Implementing a scrollable list with pagination might get tedious, and sometimes it does. But it turns out that some time ago a discovered a very simple way to do so in React Native by using a third-party library.

How to Implement Infinite Scrolling

1. Choose a component

First of all, we'll need a component to be able to implement a list. I could use something fancy like FlashList or RecyclerListView. Still, in this post, I'll go for the FlatList, simply because it comes within the core of RN, it offers us everything we need, and in case someone wants to opt for another, its Migration should be something trivial. Let's not lose sight of the fact that this post's focus is not to compare lists or talk about performance, but to expose a simple way to implement lists with infinite scrolling.

2. Trigger the action to load new items

Now that we have chosen our component, let's move on. What we need is a way to trigger an action to load new items into the list property once the user scrolls to the end. To do this, the FlatList has an onEndReached callback that allows us to provide a function to ask for new pages.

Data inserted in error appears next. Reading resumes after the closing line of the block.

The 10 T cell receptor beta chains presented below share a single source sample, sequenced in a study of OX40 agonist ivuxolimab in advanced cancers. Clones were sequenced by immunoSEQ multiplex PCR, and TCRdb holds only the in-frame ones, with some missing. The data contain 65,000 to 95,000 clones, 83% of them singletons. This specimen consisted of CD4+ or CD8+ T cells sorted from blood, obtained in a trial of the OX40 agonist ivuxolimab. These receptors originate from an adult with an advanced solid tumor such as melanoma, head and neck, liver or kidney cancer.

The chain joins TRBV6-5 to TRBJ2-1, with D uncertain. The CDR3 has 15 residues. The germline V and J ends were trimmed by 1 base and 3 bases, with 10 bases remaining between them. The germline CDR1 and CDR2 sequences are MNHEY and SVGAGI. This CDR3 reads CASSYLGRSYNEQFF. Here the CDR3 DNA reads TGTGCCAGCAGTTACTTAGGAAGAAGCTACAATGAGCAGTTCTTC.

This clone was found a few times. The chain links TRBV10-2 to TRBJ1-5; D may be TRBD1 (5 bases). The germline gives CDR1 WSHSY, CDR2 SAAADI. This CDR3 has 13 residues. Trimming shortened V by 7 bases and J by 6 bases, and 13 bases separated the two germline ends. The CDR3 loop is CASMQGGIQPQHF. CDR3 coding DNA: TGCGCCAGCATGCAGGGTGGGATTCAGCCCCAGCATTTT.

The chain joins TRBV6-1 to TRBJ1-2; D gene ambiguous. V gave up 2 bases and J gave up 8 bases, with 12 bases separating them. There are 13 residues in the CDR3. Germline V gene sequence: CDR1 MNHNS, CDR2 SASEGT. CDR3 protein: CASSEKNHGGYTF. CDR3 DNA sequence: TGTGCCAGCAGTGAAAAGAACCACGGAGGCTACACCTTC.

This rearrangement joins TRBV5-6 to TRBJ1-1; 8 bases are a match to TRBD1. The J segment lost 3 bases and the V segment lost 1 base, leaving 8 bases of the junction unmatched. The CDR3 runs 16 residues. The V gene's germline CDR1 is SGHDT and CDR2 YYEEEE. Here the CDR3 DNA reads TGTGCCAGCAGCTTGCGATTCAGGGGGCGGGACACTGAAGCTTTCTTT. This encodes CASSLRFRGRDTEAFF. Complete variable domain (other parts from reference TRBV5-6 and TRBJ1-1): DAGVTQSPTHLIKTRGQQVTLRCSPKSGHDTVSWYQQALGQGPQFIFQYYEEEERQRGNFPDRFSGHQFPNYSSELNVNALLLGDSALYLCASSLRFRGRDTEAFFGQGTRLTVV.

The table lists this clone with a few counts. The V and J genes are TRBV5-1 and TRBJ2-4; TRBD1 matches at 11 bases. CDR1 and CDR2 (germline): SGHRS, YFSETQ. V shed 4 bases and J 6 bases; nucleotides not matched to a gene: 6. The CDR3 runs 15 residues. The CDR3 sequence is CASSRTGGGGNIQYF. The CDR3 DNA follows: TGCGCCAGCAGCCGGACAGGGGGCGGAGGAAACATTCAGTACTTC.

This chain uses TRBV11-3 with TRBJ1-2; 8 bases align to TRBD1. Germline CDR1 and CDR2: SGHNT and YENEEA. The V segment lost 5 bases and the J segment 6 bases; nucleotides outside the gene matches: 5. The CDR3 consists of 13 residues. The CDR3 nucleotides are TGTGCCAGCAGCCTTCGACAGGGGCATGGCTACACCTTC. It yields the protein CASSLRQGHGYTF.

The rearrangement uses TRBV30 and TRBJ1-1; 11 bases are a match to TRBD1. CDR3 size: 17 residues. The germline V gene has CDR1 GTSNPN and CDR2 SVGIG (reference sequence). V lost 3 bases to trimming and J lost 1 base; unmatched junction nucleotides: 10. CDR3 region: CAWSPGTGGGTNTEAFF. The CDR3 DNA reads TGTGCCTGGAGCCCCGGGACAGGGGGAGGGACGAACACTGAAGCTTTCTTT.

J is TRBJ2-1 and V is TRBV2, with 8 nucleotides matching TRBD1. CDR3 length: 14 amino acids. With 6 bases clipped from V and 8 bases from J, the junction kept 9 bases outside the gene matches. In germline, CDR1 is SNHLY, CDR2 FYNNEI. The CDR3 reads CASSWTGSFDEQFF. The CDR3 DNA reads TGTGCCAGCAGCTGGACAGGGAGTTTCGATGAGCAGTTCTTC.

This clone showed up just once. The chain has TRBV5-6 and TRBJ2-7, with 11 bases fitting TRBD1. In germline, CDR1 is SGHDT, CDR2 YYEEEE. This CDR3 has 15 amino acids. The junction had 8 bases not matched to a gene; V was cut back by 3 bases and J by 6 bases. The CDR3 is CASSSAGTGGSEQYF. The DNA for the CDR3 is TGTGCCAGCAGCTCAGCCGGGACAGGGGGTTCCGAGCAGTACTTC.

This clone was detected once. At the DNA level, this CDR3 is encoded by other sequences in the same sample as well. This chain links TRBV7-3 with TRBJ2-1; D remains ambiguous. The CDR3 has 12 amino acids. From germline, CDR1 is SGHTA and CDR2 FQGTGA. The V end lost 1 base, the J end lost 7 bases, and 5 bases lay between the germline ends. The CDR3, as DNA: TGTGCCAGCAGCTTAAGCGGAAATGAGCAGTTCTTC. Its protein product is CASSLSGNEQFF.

keyExtractor={(item) =>}

Nothing out of this world, right? All we have pending now is how to load that list, ask for new pages and perform some type of caching.

3. Fetch the lists and cache the data

For this, we will use a third-party library react-query. It is a library for managing server state in React applications. It provides a powerful and flexible approach to data fetching and caching, which can greatly simplify the code required to manage asynchronous data in React applications.

I honestly don't remember if the authors mention it but I have the feeling that their API is inspired by GraphQL since it makes a distinction between two types of basic operations that are typical of the standard, queries, and mutations. A query refers to those operations that are limited to only querying entity data coming from a REST API while mutation refers to those operations that could eventually mutate it.

It is very important to make this clarification since both will manipulate the cache of the data processed from the responses to the API in very different ways.

The useQuery hook is commonly used to wrap those calls to the server in which data is consulted, but for our specific case, we will be interested in using useInfiniteQuery. I won't go into detail explaining how the useQuery hook works, but I encourage you to consult the documentation if it's something you're interested in.